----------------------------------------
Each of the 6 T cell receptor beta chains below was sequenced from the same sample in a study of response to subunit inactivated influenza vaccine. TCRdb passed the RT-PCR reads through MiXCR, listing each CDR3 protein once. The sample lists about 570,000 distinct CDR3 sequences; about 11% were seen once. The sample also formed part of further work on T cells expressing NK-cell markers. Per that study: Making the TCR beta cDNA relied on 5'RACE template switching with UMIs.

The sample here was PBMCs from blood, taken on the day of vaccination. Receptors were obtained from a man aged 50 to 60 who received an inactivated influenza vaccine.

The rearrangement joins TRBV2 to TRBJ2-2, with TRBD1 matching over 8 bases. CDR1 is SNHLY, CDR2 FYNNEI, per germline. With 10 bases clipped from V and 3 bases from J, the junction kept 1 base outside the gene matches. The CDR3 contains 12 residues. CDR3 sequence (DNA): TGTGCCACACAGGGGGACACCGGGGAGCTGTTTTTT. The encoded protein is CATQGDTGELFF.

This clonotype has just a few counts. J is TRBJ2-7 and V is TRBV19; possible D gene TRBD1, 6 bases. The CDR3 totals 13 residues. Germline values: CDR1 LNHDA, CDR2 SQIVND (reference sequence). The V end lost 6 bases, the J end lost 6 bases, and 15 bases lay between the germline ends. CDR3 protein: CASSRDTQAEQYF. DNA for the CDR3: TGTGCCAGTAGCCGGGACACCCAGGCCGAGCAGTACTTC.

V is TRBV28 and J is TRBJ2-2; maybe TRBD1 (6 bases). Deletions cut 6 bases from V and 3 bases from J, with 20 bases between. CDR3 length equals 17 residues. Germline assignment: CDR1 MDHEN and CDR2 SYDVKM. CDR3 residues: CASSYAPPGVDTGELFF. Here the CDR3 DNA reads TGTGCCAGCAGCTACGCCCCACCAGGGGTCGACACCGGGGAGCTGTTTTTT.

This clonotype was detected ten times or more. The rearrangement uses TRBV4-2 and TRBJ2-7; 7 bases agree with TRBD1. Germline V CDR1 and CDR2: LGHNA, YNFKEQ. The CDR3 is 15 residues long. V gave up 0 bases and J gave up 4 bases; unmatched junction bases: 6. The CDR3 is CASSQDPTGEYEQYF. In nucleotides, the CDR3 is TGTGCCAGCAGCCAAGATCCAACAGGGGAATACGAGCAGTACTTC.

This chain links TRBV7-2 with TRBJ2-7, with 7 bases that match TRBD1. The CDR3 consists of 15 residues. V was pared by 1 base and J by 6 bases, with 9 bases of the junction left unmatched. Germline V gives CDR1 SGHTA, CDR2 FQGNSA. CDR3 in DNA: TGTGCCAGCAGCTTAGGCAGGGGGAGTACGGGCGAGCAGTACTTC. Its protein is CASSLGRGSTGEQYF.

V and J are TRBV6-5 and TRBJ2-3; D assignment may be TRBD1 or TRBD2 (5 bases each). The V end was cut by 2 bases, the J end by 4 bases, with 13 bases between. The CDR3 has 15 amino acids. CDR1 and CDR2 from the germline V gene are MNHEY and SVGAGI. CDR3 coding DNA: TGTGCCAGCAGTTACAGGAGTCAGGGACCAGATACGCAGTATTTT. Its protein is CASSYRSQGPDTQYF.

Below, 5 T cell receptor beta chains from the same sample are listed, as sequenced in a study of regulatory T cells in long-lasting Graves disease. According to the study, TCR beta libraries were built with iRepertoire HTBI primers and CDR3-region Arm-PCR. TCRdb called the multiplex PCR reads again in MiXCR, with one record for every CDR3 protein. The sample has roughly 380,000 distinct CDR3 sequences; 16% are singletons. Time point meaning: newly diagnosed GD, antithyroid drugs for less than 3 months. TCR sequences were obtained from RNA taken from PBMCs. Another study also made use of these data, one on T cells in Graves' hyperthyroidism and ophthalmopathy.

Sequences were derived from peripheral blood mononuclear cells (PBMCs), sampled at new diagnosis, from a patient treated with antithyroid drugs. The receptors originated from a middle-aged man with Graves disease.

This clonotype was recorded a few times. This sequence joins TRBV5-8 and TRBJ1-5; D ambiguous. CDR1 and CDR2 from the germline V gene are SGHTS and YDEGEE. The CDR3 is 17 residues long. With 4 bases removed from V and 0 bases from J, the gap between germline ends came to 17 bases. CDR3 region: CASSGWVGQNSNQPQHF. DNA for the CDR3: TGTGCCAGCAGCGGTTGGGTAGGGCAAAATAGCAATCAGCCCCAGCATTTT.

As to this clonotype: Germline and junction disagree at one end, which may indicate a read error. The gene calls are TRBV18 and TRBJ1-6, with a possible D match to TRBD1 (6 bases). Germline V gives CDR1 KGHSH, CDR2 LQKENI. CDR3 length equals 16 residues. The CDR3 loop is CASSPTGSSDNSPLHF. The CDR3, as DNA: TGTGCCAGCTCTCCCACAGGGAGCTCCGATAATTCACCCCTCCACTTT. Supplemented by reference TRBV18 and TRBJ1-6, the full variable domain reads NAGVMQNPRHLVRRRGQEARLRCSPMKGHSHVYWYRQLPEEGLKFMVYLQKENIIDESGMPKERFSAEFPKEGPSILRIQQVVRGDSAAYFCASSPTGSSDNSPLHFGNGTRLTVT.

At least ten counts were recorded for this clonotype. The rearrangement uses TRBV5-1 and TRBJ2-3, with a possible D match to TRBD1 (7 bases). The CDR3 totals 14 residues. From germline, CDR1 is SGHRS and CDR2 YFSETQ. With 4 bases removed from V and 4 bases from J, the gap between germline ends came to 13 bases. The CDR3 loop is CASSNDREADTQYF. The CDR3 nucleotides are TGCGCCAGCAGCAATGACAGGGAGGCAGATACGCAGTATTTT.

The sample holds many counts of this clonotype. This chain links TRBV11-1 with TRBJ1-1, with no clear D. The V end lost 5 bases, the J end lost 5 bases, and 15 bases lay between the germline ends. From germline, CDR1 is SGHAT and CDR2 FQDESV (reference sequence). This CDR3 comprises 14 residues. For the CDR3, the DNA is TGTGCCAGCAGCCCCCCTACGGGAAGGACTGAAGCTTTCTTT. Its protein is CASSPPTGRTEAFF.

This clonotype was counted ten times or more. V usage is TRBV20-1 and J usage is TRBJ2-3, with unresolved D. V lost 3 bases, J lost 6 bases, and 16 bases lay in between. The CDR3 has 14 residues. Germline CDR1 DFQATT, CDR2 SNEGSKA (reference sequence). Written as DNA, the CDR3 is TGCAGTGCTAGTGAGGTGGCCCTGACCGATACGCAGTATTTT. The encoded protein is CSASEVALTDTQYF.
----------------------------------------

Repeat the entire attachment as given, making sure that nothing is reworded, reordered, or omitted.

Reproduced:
Each of the 6 T cell receptor beta chains below was sequenced from the same sample in a study of response to subunit inactivated influenza vaccine. TCRdb passed the RT-PCR reads through MiXCR, listing each CDR3 protein once. The sample lists about 570,000 distinct CDR3 sequences; about 11% were seen once. The sample also formed part of further work on T cells expressing NK-cell markers. Per that study: Making the TCR beta cDNA relied on 5'RACE template switching with UMIs.

The sample here was PBMCs from blood, taken on the day of vaccination. Receptors were obtained from a man aged 50 to 60 who received an inactivated influenza vaccine.

The rearrangement joins TRBV2 to TRBJ2-2, with TRBD1 matching over 8 bases. CDR1 is SNHLY, CDR2 FYNNEI, per germline. With 10 bases clipped from V and 3 bases from J, the junction kept 1 base outside the gene matches. The CDR3 contains 12 residues. CDR3 sequence (DNA): TGTGCCACACAGGGGGACACCGGGGAGCTGTTTTTT. The encoded protein is CATQGDTGELFF.

This clonotype has just a few counts. J is TRBJ2-7 and V is TRBV19; possible D gene TRBD1, 6 bases. The CDR3 totals 13 residues. Germline values: CDR1 LNHDA, CDR2 SQIVND (reference sequence). The V end lost 6 bases, the J end lost 6 bases, and 15 bases lay between the germline ends. CDR3 protein: CASSRDTQAEQYF. DNA for the CDR3: TGTGCCAGTAGCCGGGACACCCAGGCCGAGCAGTACTTC.

V is TRBV28 and J is TRBJ2-2; maybe TRBD1 (6 bases). Deletions cut 6 bases from V and 3 bases from J, with 20 bases between. CDR3 length equals 17 residues. Germline assignment: CDR1 MDHEN and CDR2 SYDVKM. CDR3 residues: CASSYAPPGVDTGELFF. Here the CDR3 DNA reads TGTGCCAGCAGCTACGCCCCACCAGGGGTCGACACCGGGGAGCTGTTTTTT.

This clonotype was detected ten times or more. The rearrangement uses TRBV4-2 and TRBJ2-7; 7 bases agree with TRBD1. Germline V CDR1 and CDR2: LGHNA, YNFKEQ. The CDR3 is 15 residues long. V gave up 0 bases and J gave up 4 bases; unmatched junction bases: 6. The CDR3 is CASSQDPTGEYEQYF. In nucleotides, the CDR3 is TGTGCCAGCAGCCAAGATCCAACAGGGGAATACGAGCAGTACTTC.

This chain links TRBV7-2 with TRBJ2-7, with 7 bases that match TRBD1. The CDR3 consists of 15 residues. V was pared by 1 base and J by 6 bases, with 9 bases of the junction left unmatched. Germline V gives CDR1 SGHTA, CDR2 FQGNSA. CDR3 in DNA: TGTGCCAGCAGCTTAGGCAGGGGGAGTACGGGCGAGCAGTACTTC. Its protein is CASSLGRGSTGEQYF.

V and J are TRBV6-5 and TRBJ2-3; D assignment may be TRBD1 or TRBD2 (5 bases each). The V end was cut by 2 bases, the J end by 4 bases, with 13 bases between. The CDR3 has 15 amino acids. CDR1 and CDR2 from the germline V gene are MNHEY and SVGAGI. CDR3 coding DNA: TGTGCCAGCAGTTACAGGAGTCAGGGACCAGATACGCAGTATTTT. Its protein is CASSYRSQGPDTQYF.

Below, 5 T cell receptor beta chains from the same sample are listed, as sequenced in a study of regulatory T cells in long-lasting Graves disease. According to the study, TCR beta libraries were built with iRepertoire HTBI primers and CDR3-region Arm-PCR. TCRdb called the multiplex PCR reads again in MiXCR, with one record for every CDR3 protein. The sample has roughly 380,000 distinct CDR3 sequences; 16% are singletons. Time point meaning: newly diagnosed GD, antithyroid drugs for less than 3 months. TCR sequences were obtained from RNA taken from PBMCs. Another study also made use of these data, one on T cells in Graves' hyperthyroidism and ophthalmopathy.

Sequences were derived from peripheral blood mononuclear cells (PBMCs), sampled at new diagnosis, from a patient treated with antithyroid drugs. The receptors originated from a middle-aged man with Graves disease.

This clonotype was recorded a few times. This sequence joins TRBV5-8 and TRBJ1-5; D ambiguous. CDR1 and CDR2 from the germline V gene are SGHTS and YDEGEE. The CDR3 is 17 residues long. With 4 bases removed from V and 0 bases from J, the gap between germline ends came to 17 bases. CDR3 region: CASSGWVGQNSNQPQHF. DNA for the CDR3: TGTGCCAGCAGCGGTTGGGTAGGGCAAAATAGCAATCAGCCCCAGCATTTT.

As to this clonotype: Germline and junction disagree at one end, which may indicate a read error. The gene calls are TRBV18 and TRBJ1-6, with a possible D match to TRBD1 (6 bases). Germline V gives CDR1 KGHSH, CDR2 LQKENI. CDR3 length equals 16 residues. The CDR3 loop is CASSPTGSSDNSPLHF. The CDR3, as DNA: TGTGCCAGCTCTCCCACAGGGAGCTCCGATAATTCACCCCTCCACTTT. Supplemented by reference TRBV18 and TRBJ1-6, the full variable domain reads NAGVMQNPRHLVRRRGQEARLRCSPMKGHSHVYWYRQLPEEGLKFMVYLQKENIIDESGMPKERFSAEFPKEGPSILRIQQVVRGDSAAYFCASSPTGSSDNSPLHFGNGTRLTVT.

At least ten counts were recorded for this clonotype. The rearrangement uses TRBV5-1 and TRBJ2-3, with a possible D match to TRBD1 (7 bases). The CDR3 totals 14 residues. From germline, CDR1 is SGHRS and CDR2 YFSETQ. With 4 bases removed from V and 4 bases from J, the gap between germline ends came to 13 bases. The CDR3 loop is CASSNDREADTQYF. The CDR3 nucleotides are TGCGCCAGCAGCAATGACAGGGAGGCAGATACGCAGTATTTT.

The sample holds many counts of this clonotype. This chain links TRBV11-1 with TRBJ1-1, with no clear D. The V end lost 5 bases, the J end lost 5 bases, and 15 bases lay between the germline ends. From germline, CDR1 is SGHAT and CDR2 FQDESV (reference sequence). This CDR3 comprises 14 residues. For the CDR3, the DNA is TGTGCCAGCAGCCCCCCTACGGGAAGGACTGAAGCTTTCTTT. Its protein is CASSPPTGRTEAFF.

This clonotype was counted ten times or more. V usage is TRBV20-1 and J usage is TRBJ2-3, with unresolved D. V lost 3 bases, J lost 6 bases, and 16 bases lay in between. The CDR3 has 14 residues. Germline CDR1 DFQATT, CDR2 SNEGSKA (reference sequence). Written as DNA, the CDR3 is TGCAGTGCTAGTGAGGTGGCCCTGACCGATACGCAGTATTTT. The encoded protein is CSASEVALTDTQYF.